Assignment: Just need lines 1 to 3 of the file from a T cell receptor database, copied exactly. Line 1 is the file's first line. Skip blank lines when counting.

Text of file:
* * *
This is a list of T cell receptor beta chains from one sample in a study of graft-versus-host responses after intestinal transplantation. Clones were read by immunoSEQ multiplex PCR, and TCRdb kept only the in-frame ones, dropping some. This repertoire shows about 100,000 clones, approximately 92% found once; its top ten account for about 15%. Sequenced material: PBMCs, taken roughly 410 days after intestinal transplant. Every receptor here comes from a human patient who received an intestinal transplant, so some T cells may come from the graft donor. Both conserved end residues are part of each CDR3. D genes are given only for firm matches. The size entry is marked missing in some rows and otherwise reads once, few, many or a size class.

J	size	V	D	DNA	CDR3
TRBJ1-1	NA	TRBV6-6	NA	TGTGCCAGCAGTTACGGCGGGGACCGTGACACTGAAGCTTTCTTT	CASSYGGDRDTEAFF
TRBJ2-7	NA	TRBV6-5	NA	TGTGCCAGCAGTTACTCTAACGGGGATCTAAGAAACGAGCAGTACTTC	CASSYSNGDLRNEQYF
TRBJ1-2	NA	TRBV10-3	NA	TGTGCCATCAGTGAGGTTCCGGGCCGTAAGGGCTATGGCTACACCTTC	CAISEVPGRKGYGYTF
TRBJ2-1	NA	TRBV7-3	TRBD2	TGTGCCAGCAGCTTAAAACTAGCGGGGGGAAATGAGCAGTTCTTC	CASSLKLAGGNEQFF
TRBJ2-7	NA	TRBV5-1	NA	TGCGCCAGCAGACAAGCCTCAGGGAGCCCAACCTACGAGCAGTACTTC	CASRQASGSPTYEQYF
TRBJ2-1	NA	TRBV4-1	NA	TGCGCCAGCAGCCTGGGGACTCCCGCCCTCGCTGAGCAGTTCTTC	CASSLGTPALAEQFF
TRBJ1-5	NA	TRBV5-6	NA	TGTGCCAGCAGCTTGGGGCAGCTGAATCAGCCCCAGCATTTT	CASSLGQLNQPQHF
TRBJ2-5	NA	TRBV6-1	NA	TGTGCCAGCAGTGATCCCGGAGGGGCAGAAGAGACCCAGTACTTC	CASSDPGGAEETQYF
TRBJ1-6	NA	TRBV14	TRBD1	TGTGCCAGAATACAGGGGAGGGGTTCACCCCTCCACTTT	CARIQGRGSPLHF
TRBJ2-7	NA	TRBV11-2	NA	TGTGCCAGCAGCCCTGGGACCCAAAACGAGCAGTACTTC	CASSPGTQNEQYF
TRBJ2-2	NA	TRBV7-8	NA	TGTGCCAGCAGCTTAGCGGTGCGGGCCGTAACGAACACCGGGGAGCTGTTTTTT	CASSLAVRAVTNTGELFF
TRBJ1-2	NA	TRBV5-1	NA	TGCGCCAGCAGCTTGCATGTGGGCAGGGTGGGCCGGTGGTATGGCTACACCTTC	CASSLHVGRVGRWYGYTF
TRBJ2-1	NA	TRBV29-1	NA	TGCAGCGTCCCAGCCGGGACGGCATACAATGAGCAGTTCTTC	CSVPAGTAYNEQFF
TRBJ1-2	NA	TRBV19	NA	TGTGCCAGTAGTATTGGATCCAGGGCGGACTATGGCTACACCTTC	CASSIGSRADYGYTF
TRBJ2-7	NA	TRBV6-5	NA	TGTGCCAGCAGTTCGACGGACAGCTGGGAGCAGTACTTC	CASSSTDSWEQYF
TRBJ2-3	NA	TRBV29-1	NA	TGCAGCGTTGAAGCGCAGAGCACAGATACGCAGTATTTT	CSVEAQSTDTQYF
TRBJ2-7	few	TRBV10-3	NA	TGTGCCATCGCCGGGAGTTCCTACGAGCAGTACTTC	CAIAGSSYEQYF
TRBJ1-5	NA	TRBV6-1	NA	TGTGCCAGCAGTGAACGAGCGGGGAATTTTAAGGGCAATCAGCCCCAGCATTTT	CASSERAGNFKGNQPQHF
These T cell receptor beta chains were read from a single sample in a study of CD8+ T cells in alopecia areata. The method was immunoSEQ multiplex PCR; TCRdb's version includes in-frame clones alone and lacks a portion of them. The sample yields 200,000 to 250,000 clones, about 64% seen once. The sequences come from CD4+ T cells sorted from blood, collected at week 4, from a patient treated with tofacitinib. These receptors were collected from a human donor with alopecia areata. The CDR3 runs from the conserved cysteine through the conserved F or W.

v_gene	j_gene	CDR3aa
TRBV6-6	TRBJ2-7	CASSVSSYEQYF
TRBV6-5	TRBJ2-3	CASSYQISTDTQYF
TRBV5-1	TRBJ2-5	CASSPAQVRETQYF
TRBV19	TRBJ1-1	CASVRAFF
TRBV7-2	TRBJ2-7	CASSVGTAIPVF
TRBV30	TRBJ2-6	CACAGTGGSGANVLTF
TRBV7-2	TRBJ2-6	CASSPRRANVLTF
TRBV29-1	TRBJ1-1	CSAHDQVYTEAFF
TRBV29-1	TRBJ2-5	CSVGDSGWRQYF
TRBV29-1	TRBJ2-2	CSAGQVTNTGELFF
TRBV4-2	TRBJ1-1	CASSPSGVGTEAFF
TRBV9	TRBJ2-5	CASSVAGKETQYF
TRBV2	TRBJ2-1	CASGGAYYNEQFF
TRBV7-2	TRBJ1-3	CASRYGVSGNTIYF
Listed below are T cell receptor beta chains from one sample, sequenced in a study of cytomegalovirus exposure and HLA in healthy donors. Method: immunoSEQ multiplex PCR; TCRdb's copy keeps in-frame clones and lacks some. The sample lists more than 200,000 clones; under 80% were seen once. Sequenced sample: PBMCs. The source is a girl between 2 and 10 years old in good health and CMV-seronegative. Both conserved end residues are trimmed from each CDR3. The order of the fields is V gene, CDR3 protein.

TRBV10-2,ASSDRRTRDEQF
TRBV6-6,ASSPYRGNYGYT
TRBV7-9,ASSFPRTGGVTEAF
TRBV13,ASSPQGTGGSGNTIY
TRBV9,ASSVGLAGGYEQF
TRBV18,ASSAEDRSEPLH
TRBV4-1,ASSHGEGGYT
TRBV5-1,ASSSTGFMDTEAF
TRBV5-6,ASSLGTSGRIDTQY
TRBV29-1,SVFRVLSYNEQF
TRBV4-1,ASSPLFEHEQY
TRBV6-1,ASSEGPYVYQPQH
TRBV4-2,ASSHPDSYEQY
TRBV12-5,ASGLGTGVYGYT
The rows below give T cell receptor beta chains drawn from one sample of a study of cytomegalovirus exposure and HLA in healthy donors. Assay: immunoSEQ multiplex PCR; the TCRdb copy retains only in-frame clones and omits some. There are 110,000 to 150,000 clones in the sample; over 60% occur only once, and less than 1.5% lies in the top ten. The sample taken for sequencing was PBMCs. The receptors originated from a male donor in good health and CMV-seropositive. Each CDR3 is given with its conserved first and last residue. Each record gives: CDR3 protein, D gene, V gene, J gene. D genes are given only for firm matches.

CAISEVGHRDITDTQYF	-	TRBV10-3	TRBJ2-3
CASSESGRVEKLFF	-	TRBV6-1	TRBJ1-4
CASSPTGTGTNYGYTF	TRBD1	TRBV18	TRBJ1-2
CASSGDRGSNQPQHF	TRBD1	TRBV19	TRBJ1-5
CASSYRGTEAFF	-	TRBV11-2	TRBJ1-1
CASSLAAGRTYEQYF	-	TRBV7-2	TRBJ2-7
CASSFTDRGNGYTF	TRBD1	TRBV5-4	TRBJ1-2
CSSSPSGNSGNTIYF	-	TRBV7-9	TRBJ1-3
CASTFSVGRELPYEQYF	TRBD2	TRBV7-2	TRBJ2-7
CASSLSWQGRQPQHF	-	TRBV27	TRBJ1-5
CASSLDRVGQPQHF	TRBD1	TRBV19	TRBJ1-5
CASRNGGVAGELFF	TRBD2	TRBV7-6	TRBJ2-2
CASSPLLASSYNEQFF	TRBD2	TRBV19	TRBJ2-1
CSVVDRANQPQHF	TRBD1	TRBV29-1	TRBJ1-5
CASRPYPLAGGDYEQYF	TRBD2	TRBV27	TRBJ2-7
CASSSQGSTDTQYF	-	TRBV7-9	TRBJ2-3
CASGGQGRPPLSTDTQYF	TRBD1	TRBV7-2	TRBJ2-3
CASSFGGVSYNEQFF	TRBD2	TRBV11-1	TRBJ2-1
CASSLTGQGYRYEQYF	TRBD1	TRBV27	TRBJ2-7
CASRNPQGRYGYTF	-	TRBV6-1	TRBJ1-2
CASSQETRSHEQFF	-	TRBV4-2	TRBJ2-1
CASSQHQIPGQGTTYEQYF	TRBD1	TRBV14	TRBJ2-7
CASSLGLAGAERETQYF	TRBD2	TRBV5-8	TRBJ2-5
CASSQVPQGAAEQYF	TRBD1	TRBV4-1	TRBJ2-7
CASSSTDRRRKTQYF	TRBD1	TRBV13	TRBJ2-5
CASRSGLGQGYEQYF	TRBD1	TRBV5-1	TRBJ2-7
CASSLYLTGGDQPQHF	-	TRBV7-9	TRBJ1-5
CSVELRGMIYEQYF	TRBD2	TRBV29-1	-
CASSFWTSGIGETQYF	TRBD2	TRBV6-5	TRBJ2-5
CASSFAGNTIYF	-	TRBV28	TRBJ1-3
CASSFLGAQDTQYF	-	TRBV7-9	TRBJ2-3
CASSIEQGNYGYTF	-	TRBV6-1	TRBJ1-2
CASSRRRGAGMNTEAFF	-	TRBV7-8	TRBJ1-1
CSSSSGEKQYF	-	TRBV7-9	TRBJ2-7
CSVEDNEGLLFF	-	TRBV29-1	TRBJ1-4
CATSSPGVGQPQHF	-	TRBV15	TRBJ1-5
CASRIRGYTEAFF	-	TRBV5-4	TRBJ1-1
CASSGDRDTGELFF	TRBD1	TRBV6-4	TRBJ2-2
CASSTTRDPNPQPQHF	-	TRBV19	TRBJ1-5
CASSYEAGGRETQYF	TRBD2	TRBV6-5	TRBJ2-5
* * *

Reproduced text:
This is a list of T cell receptor beta chains from one sample in a study of graft-versus-host responses after intestinal transplantation. Clones were read by immunoSEQ multiplex PCR, and TCRdb kept only the in-frame ones, dropping some. This repertoire shows about 100,000 clones, approximately 92% found once; its top ten account for about 15%. Sequenced material: PBMCs, taken roughly 410 days after intestinal transplant. Every receptor here comes from a human patient who received an intestinal transplant, so some T cells may come from the graft donor. Both conserved end residues are part of each CDR3. D genes are given only for firm matches. The size entry is marked missing in some rows and otherwise reads once, few, many or a size class.

J	size	V	D	DNA	CDR3
TRBJ1-1	NA	TRBV6-6	NA	TGTGCCAGCAGTTACGGCGGGGACCGTGACACTGAAGCTTTCTTT	CASSYGGDRDTEAFF